The outlook for 2021 for corporate travel shows little change from 2020, but confidence is improving and we have learnt from the unprecedented conditions of the past 12 months that will help ensure a sustainable recovery path can be developed.
That was the view of panellists during a CTC – Corporate Travel Community Masterclass session during the Jan-2021 edition of CAPA Live – a monthly virtual summit, offering insights, information, data and live interviews with airline CEOs and industry executives across a next-gen virtual event platform.
Jen Barclay, head of procurement at NARTA International, Australasia’s largest retail services group, forecast “more of the same” for the corporate travel market in 2021, compared to 2020, while Neil Glynn, managing director and head of European transport equity research at Credit Suisse concurred that conditions in the corporate travel market for 1H2021 at least are “looking very, very similar” to most of 2020.
Despite the perhaps pessimistic prognosis, both have an optimistic view that things will be getting better before the end of this year. “I am hopeful that because we have learned so many lessons that 2021, whilst challenging, will also hopefully be a better one than it was last year,” said Ms Barclay, also a CTC council member.
Similarly, as we progress through the year Mr Glynn observed that “confidence is likely to build both on the leisure as well as on the corporate side,” but acknowledged that until businesses get back to normal and office occupancy gets back to normal “there’s going to be a lag effect for corporate travel to ultimately rebound”.
Many have tried to put a number on how much corporate travel COVID-19 has culled through technology substitution, changing business habits and simple economic retrenchment. Mr Glynn said Credit Suisse expected a 10% to 20% structural contraction of the corporate travel market in the long term.
The changed industry structure and tough environment, alongside ongoing uncertainty with COVID-19 and potential further mutations will mean corporate travel will look different for some time. Mr Glynn expects business travel for internal company meetings will remain under pressure with a greater focus on return on investment, but that external meetings with customers “will actually recovery quite strongly” for most sectors once health and safety issues are resolved.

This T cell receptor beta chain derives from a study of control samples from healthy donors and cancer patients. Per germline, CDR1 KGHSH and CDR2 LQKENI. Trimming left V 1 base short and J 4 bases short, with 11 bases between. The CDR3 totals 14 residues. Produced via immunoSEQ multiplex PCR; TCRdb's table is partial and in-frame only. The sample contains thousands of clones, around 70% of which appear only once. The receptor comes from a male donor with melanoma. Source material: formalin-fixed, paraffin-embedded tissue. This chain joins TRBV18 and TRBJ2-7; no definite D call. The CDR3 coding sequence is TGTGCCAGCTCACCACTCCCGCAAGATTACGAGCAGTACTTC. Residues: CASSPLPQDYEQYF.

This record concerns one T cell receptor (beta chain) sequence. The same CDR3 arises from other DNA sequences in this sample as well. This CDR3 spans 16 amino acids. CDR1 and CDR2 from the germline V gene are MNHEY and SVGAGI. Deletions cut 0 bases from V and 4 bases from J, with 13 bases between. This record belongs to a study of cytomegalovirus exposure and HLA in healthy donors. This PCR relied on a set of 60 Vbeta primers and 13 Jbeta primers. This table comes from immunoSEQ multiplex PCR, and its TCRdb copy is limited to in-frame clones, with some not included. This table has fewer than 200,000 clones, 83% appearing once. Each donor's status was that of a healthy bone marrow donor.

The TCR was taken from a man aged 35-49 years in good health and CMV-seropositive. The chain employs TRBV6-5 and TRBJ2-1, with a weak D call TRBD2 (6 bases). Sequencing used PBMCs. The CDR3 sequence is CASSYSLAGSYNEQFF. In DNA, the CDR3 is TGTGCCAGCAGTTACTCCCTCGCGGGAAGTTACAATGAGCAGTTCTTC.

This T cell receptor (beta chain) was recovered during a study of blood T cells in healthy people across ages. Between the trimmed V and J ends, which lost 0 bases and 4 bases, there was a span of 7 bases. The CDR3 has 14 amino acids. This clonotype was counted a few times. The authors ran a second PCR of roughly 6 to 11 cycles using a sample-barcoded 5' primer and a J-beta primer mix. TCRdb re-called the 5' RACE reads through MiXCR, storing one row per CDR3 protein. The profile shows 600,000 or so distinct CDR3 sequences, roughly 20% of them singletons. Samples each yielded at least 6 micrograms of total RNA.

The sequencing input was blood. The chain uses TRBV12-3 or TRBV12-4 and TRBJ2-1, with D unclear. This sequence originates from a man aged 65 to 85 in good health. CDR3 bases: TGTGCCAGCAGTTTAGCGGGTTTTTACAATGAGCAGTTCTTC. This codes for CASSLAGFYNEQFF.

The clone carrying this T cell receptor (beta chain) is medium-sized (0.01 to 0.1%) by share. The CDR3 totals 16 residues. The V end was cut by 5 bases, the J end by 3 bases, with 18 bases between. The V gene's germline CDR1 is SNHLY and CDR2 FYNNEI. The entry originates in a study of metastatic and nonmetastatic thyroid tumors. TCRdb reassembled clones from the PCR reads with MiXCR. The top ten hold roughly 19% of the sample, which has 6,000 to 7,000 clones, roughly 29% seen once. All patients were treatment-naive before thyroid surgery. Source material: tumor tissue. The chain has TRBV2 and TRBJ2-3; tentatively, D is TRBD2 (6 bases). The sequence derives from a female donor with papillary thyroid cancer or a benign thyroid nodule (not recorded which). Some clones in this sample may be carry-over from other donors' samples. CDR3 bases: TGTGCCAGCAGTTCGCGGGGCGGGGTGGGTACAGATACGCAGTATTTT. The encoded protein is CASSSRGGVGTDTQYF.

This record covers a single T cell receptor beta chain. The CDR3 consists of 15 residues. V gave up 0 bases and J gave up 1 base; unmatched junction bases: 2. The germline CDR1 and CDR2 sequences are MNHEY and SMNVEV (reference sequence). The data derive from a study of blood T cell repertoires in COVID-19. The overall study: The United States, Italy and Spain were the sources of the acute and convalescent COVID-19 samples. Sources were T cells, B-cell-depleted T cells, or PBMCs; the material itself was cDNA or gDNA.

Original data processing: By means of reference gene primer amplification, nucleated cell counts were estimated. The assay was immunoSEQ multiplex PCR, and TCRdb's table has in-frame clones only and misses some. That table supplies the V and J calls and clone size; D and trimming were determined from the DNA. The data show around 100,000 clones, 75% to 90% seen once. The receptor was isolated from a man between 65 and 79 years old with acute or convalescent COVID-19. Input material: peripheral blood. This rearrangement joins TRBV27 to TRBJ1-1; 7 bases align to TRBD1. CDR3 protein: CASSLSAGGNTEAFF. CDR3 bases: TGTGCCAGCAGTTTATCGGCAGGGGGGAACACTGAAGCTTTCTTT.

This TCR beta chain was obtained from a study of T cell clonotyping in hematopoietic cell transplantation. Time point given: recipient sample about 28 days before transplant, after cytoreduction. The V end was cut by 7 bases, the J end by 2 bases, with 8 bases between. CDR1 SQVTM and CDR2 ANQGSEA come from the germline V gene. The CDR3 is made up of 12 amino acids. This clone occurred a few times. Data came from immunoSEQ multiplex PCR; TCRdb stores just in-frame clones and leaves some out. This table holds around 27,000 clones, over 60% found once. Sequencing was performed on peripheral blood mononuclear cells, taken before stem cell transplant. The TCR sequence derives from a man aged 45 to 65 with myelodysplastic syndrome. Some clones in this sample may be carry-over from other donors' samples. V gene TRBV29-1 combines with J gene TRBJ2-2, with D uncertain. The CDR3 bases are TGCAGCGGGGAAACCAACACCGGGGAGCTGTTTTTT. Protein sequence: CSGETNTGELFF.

The CTC Masterclass was just part of the CTC supported content during the Jan-2020 session of CAPA Live. In Benson’s Bow-Tie Briefing, Dr Benson Tang, executive director, CTC – Corporate Travel Community spoke to Hansang Lee, head of purchasing Korea, at Continental to get the travel buyer perspective on the state of the market.
Mr Lee said corporate travel buyers and their business partners in the travel industry must “come up with more ideas, better ideas, new ideas to survive in these harsh conditions” and that “we cannot rely on a traditional way of travelling”.
Mr Lee still sees a future for business travel, commenting: “I don’t think corporate travel will disappear”. He said, “we will have more need for travel” and “we will see more volume and demand to travel overseas” once the pandemic situation improves. However, a reduction in business travel volumes means corporate travel buyers will have “less negotiation power” when dealing with travel partners, including airlines.
This will all mean that “companies will be managing the travel budget very tightly in the future,” suggested Mr Lee, as he predicted corporations will not be as supportive of “high cost business travel” as they were in the past.
The Corporate Travel Critical Thinkers panel in the Jan-2021 edition of CAPA Live was entitled ‘A new TMC pricing model is inevitable – Help us shape it, or accept it’ with Martin Warner, principal, MW Travel Consultancy, being joined by Clive Wratten, CEO, The BTA, and CTC’s Dr Benson Tang.
Mr Warner noted during the session that there has been “a significant fall in the number of transactions” for travel management companies (TMC) due to the impact of the pandemic and that the pandemic has accelerated the ongoing change in the revenue mix for TMCs. He commented: “There’s an acceleration based on the new distribution strategies that the airlines were deploying in the advent of IATA’s NDC initiative”.
Clive Wratten, CEO of The BTA – Business Travel Association, the UK representative association for the business travel community and travel management companies, stated the ongoing “natural evolution” in TMC revenue streams and corporate travel buyer behaviour have been accelerated by the pandemic crisis. He said the pandemic represents “the perfect storm coming together and there is the desire on both sides to review what the current commercial models are”.